Thursday, November 11, 1999 Published at 11:24 GMT
Campaign for Europe's carnivores
The grey wolf: They can adapt to us, if we will live with them
By Environment Correspondent Alex Kirby
The future of Europe's biggest carnivores has reached a crossroads, says the World Wide Fund for Nature.
Yet WWF thinks the predators should be encouraged to return, even when it means living close to people - to redress the ecological balance, and to act as a barometer of environmental health.
"You could say a carnivore like the lynx or the bear is rather like a canary in a coalmine", says a WWF spokeswoman.
"A viable carnivore population shows that biodiversity is healthy, because it means there are enough smaller prey species available for food".
The carnivores, WWF says, are in conservation terms "Europe's equivalent of tigers and jaguars" - they are good for the environment, they can benefit local people by attracting tourists, and yet they often arouse local hostility.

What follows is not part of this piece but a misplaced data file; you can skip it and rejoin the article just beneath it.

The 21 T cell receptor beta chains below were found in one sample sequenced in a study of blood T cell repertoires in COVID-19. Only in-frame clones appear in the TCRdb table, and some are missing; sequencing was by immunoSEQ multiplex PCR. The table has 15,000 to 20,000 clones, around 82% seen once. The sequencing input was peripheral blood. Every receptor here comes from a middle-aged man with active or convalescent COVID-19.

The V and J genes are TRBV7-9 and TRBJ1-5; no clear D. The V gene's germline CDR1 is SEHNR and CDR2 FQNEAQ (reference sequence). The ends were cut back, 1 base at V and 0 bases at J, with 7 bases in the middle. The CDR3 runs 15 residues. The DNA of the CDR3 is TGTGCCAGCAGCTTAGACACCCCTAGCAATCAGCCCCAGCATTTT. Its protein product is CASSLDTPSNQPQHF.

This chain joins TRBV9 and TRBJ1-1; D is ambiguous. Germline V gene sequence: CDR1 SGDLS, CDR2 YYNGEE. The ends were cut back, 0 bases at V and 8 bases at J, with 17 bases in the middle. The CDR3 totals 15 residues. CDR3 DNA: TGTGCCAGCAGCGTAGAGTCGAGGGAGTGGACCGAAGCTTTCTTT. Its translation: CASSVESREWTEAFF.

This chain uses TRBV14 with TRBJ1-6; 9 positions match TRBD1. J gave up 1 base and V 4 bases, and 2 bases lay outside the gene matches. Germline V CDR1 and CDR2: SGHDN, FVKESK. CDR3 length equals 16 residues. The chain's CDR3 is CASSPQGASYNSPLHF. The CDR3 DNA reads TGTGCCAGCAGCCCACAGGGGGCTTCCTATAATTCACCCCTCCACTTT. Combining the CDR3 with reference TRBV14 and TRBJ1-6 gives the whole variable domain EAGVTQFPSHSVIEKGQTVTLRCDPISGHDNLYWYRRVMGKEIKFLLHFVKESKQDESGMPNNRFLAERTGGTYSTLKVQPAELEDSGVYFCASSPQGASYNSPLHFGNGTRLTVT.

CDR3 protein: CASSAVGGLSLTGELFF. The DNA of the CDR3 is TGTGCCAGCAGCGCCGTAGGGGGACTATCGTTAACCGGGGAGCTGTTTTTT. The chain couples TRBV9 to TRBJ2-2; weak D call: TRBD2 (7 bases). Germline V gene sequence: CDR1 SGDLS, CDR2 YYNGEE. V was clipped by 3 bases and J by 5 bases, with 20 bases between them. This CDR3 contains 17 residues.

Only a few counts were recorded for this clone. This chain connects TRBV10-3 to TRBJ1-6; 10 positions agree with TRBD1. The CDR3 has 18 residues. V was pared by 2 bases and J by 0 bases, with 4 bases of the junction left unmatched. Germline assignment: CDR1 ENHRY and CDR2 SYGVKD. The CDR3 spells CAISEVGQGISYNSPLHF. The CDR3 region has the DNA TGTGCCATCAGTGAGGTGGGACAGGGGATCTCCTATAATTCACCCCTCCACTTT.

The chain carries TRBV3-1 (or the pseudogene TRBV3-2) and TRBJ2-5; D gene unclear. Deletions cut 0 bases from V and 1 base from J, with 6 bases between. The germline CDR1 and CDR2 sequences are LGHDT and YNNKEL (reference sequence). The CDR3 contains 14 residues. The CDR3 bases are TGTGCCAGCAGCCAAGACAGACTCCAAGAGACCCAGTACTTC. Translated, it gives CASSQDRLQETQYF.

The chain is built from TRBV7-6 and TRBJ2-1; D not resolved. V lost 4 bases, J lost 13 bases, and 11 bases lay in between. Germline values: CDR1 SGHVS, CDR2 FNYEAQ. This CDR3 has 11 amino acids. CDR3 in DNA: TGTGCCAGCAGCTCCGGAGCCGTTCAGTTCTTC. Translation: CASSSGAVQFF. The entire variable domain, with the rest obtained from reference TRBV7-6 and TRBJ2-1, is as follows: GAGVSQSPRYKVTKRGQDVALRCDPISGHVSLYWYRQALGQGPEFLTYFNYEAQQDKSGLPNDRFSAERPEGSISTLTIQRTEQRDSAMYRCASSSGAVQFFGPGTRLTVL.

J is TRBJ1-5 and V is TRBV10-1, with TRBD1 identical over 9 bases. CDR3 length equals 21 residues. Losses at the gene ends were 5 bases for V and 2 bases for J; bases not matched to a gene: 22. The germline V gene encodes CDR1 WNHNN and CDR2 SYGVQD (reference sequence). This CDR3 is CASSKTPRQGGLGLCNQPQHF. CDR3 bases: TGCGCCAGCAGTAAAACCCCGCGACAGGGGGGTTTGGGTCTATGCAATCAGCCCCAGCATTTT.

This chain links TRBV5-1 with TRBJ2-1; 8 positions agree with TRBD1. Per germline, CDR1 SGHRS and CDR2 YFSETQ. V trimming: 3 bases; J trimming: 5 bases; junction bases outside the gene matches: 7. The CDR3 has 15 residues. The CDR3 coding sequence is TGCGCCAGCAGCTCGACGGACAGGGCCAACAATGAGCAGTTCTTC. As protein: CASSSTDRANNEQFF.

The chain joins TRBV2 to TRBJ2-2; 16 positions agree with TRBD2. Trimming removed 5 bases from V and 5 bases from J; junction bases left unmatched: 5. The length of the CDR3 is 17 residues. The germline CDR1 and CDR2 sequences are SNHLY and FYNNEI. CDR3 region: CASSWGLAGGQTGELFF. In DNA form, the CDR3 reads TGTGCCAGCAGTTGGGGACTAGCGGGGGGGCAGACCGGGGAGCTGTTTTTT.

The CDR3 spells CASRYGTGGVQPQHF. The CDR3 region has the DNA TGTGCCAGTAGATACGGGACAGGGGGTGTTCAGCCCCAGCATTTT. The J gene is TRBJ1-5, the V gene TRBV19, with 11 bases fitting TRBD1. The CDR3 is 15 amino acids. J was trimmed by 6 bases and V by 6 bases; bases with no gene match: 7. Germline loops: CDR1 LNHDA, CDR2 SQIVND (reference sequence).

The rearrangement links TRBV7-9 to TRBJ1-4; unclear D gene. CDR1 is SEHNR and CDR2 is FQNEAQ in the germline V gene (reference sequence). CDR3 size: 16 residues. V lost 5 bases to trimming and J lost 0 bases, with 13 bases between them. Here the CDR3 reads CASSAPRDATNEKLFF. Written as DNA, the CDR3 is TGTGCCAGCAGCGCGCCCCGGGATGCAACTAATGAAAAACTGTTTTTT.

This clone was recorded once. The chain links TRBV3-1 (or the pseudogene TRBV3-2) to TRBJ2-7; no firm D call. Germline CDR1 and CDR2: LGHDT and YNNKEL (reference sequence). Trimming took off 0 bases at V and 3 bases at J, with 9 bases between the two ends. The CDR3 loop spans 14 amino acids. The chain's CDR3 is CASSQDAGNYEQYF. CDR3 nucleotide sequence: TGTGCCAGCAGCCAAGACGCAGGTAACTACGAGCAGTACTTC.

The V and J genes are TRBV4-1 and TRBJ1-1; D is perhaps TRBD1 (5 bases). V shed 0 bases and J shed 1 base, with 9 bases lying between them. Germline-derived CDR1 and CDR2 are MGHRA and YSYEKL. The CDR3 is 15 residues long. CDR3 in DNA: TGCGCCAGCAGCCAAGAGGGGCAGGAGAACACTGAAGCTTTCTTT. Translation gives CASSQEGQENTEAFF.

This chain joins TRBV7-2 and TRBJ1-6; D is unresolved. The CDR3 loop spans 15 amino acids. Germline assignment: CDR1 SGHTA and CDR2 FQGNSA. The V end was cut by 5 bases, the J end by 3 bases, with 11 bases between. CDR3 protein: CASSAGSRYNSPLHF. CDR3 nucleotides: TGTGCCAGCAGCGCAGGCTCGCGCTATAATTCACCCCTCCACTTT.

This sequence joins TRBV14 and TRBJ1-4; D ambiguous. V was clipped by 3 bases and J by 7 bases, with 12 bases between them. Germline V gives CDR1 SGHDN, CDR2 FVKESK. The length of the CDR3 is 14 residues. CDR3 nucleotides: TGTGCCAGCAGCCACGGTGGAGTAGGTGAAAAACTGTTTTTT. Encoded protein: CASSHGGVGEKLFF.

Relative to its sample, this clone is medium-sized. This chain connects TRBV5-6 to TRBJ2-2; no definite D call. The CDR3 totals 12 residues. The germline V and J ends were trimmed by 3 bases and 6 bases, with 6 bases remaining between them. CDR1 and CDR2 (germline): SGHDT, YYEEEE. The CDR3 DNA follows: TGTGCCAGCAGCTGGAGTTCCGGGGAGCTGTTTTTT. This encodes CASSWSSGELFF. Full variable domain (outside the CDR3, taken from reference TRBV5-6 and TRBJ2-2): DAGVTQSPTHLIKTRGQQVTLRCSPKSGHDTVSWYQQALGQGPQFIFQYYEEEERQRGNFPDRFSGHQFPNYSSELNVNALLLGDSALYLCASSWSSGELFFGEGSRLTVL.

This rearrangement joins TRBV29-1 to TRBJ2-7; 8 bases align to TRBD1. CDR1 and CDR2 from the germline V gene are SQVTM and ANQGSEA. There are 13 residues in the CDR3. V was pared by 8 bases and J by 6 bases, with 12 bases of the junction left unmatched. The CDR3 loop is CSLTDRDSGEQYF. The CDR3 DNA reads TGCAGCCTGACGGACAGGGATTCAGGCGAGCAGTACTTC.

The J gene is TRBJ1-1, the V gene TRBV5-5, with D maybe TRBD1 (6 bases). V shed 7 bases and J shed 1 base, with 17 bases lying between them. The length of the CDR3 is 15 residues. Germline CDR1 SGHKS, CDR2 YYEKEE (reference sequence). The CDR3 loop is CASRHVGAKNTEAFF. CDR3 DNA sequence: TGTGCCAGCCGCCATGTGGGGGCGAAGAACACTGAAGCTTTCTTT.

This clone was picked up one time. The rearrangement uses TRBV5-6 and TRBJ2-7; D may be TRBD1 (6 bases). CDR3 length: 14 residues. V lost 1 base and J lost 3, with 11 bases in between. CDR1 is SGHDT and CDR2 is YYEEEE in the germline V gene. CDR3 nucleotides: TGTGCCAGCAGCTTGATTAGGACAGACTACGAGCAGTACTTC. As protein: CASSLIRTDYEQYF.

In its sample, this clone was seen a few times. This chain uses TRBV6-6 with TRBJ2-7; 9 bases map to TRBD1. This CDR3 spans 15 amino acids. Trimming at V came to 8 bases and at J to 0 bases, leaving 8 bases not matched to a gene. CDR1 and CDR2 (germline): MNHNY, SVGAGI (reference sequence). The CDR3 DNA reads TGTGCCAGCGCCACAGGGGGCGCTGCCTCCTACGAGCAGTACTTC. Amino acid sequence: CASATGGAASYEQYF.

"We have the opportunity to exploit nature. Or we can co-exist with it and leave our children the opportunity to see large carnivores in the wild."
WWF wants to enhance the prospects of five European carnivores:
Some pressures affect all five species - habitat loss, hunting, loss of prey species, and road traffic.
In Italy, it has been promoting the breeding of Abruzzo mastiff dogs, used traditionally by shepherds because of their effectiveness against wolves.
Dogs are also used to guard flocks in Romania, where WWF is helping to fund a project in the Carpathians.
This is planned to be a model area to show how large numbers of wolves, bears and lynxes can live close to a big human and sheep population.
In Britain, where all the large carnivores were wiped out long ago, WWF says there is still concern over the fate of some smaller species.
It says the Scottish wild cat is endangered, and the polecat is facing renewed conflict with people when it tries to move out of its stronghold in Wales.
Only the otter is beginning a slow recovery after decades of decline.